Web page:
A poem I wrote last year

The Sermon on the Mount, James Tissot


A People Blessed
A Meditation on Matthew 5:1-16

A people blessed the kingdom seeks
Disciples gather on the hill
To see their rabbi’s words and will
Illuminate their path and feet

He turns our world upside down
A people blessed the kingdom seeks
Not rich but poor, not strong but meek
are those who learn to wear the crown

The greatest sermon ever told
Are these the words our savior speaks
A people blessed the kingdom seeks
Fulfilling prophets’ words of old

Praise to the God of heaven’s peaks
And to the Son who went below
And when the Spirit overflow
A people blessed the kingdom seeks

Great post on infusing corporate worship with experiences of art

Artist and pastor in North Carolina (and a Regent alum!) shares his thoughts about the current difficulties congregations have with art, and steps to overcome such difficulties.

If we offer good teaching and expose our congregations to good examples of art, over the time there is a good chance that the culture of our churches will mature and that the gospel will be deepened. We might even have a small-scale revolution of culture-making on our hands. My prayer regardless of the practical outcome is that our corporate worship would irradiate the glory of God.

read the full post here:
A Landscape of Church & Art Questions: Part 2: Corporate Worship & the Arts

My first sermon(ette)!

For my course on christian worship I get to prepare a short worship service for class including a homily (umm…that’s high-church for sermon).  Here it is!  Also, for the record, I keep my word

Sermon: “Immersed,  Refreshed, and Engulfed”

Through the rudimentary elements of water and oil, baptism is firstly a physical act.  We get wet, it’s cold, it’s refreshing.  I think God designed the sacraments this way, using our physical senses to reveal a part of his infinite nature to us.  Though we will not, in this body, fully comprehend the significance of communion, when we bite I into the bread it is dense and filling, and we remember the trials of Jesus on the way to the cross.  When we take a gulp of wine – and notice I say gulp and not sip – the aroma is pungent and the flavor stays with us for a while after.  We remember Christ on the cross, the pierced side.  We don’t need doctoral degrees to understand that. It’s visceral, and yet at the same time, so mysterious.  In the same way baptism gives us a physical manifestation of a divine reality.

I was baptized just over 5 months ago, on a sunny summer evening at Santa Barbara Community Church.  Ever present ocean air filled the sanctuary.  Unfortunately for the maintenance crew, the sanctuary was also being filled with water from the baptismal font.  During the opening worship time, the pastor had left the water on, and it began spilling out over the rim and down to the carpet below!  While one pastor tried to stall for time, the other had to run behind and shut it off, grab a bunch of towels and a shop-vac, and attempt to clean it up before the stage area was damaged.  Fortunately there were no outlets or cables running awry and things were straightened up without too much fuss, but I’ll never forget hearing the slow trickle of water as I realized what was happening on the day of my baptism.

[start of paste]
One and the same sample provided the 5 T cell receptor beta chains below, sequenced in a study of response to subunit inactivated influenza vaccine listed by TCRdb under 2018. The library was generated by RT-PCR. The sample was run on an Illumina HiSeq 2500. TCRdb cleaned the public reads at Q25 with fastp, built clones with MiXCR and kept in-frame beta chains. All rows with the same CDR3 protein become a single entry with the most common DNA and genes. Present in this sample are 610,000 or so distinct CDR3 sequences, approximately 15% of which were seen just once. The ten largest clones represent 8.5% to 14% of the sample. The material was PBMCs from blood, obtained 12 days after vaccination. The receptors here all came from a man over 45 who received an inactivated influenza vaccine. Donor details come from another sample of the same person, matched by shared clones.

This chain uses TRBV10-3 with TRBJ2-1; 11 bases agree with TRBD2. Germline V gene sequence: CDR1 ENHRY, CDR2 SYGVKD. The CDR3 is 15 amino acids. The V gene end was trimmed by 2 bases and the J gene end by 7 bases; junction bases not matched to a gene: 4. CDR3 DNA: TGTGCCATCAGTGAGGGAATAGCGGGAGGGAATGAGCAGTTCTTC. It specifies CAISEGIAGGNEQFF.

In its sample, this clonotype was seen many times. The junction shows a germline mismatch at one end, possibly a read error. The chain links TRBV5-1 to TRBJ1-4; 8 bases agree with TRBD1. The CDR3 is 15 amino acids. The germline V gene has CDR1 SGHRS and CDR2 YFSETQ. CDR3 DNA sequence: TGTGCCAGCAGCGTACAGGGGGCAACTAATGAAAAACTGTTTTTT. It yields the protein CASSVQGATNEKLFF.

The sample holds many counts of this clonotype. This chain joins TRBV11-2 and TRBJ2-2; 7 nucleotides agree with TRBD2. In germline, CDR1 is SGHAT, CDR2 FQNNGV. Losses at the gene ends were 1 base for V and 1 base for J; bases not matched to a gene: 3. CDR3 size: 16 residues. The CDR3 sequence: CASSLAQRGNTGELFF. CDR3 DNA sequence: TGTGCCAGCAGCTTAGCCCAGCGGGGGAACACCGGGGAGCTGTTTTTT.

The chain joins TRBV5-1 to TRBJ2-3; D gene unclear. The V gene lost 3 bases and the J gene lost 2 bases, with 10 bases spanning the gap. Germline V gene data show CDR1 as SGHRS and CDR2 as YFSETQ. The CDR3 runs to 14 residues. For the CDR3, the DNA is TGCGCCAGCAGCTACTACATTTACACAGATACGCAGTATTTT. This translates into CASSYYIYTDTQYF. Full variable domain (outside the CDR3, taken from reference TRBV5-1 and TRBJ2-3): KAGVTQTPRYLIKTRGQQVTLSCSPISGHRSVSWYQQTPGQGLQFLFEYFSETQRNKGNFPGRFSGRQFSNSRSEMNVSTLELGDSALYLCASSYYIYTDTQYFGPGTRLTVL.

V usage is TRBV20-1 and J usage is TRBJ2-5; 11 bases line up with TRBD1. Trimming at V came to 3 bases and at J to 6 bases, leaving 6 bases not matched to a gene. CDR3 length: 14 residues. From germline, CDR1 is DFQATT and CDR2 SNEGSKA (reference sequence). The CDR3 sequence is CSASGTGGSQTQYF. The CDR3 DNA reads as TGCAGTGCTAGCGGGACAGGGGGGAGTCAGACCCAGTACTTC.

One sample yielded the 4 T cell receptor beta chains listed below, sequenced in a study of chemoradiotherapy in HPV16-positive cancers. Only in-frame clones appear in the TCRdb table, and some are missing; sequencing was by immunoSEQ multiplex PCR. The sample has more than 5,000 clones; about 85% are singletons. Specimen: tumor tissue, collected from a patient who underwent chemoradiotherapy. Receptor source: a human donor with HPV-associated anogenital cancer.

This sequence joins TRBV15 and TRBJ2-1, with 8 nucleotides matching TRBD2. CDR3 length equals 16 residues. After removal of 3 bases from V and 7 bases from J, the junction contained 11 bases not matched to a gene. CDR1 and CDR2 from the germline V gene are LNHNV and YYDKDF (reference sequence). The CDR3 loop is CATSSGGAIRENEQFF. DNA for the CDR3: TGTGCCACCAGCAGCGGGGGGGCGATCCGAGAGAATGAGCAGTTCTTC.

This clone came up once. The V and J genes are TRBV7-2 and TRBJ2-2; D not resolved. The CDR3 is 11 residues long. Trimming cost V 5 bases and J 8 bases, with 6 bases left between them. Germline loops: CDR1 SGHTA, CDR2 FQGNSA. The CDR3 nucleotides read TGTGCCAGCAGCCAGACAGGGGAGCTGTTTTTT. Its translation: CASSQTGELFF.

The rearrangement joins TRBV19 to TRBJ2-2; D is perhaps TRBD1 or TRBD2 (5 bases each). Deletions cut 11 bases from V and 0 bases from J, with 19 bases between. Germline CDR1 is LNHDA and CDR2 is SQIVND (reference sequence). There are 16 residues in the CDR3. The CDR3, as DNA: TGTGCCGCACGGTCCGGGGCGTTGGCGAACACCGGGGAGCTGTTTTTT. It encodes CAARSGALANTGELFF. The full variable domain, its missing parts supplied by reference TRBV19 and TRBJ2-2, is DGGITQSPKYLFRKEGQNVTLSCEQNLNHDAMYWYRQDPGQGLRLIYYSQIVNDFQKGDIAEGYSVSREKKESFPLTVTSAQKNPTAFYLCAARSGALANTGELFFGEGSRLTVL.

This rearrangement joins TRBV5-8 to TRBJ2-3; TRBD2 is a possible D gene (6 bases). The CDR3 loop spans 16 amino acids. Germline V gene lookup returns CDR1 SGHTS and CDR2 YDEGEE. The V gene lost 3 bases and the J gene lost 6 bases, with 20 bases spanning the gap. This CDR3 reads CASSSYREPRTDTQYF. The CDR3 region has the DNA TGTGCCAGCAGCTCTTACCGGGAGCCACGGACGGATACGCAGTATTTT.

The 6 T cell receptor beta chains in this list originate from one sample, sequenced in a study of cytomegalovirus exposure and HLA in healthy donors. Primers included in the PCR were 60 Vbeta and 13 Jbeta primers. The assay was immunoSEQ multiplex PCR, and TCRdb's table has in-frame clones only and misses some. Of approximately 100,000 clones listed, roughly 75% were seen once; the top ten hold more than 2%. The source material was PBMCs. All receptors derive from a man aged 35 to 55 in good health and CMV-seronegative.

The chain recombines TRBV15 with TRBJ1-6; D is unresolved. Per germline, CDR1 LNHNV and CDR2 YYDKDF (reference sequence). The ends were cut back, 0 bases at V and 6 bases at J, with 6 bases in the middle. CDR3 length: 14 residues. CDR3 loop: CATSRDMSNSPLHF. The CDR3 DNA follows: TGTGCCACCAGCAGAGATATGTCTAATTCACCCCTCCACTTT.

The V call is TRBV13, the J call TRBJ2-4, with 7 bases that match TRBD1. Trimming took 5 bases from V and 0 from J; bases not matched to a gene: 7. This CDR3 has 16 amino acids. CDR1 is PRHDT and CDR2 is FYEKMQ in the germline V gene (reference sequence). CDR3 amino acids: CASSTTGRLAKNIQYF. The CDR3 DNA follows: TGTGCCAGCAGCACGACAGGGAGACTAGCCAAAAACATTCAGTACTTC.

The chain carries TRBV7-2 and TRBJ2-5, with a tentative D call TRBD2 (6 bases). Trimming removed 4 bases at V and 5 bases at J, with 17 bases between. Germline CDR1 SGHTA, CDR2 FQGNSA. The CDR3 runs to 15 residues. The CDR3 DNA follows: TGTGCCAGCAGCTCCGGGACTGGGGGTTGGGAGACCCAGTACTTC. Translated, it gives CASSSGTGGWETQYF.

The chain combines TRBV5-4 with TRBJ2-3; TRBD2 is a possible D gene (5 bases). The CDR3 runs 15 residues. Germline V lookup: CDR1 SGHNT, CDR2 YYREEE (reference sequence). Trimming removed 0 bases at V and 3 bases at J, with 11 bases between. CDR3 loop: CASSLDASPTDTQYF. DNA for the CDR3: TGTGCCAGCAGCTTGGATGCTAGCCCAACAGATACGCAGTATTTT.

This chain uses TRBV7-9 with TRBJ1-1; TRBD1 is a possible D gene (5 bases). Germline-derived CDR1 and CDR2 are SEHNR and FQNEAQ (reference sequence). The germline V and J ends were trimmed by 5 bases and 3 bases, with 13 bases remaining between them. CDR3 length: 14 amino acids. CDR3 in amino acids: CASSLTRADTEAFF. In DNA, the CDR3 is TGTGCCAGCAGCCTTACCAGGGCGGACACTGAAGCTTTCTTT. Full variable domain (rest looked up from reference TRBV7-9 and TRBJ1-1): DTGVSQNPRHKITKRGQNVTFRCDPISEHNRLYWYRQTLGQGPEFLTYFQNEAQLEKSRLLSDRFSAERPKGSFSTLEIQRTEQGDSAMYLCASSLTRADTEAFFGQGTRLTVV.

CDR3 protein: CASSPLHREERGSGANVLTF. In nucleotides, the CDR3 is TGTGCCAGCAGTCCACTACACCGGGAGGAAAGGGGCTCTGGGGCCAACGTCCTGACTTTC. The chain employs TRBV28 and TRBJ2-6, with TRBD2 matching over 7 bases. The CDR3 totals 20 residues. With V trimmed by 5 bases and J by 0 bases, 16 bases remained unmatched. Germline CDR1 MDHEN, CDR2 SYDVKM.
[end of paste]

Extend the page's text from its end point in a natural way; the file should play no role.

Despite that, the baptism itself went along without a hitch, and it was wonderful (though slightly scary) for me to share my testimony and profess my faith in front of the congregation I had been a part of for over 4 years.  During my baptism, I distinctly remember three physical sensations that have left profound meaning to me.

1) I was immersed.  The water came up to my waist, and I was dunked completely under water.  At that moment I felt the water come over my entire body and caught a glimpse of second-birth.  Alexander Schmemann, a Russian Orthodox author says this of baptism:

“Water is the ‘prima material,the basic element of the world.  It is the natural symbol of life, for there is no life without water, but it is also the symbol of destruction and death, and finally, it is the symbol of purification, for there is no cleanness without it.”

In that same way, as we pass through the water of baptism, we emerge as a new creation, united in the death and resurrection of Christ.

2) I was simply refreshed.  Though summers aren’t humid like Boston in Santa Barbara, the cool waters of the baptismal font were still nice against the mid-afternoon heat.  This is yet another purely somatic sensation.  The spirit, in the same way, should refresh us.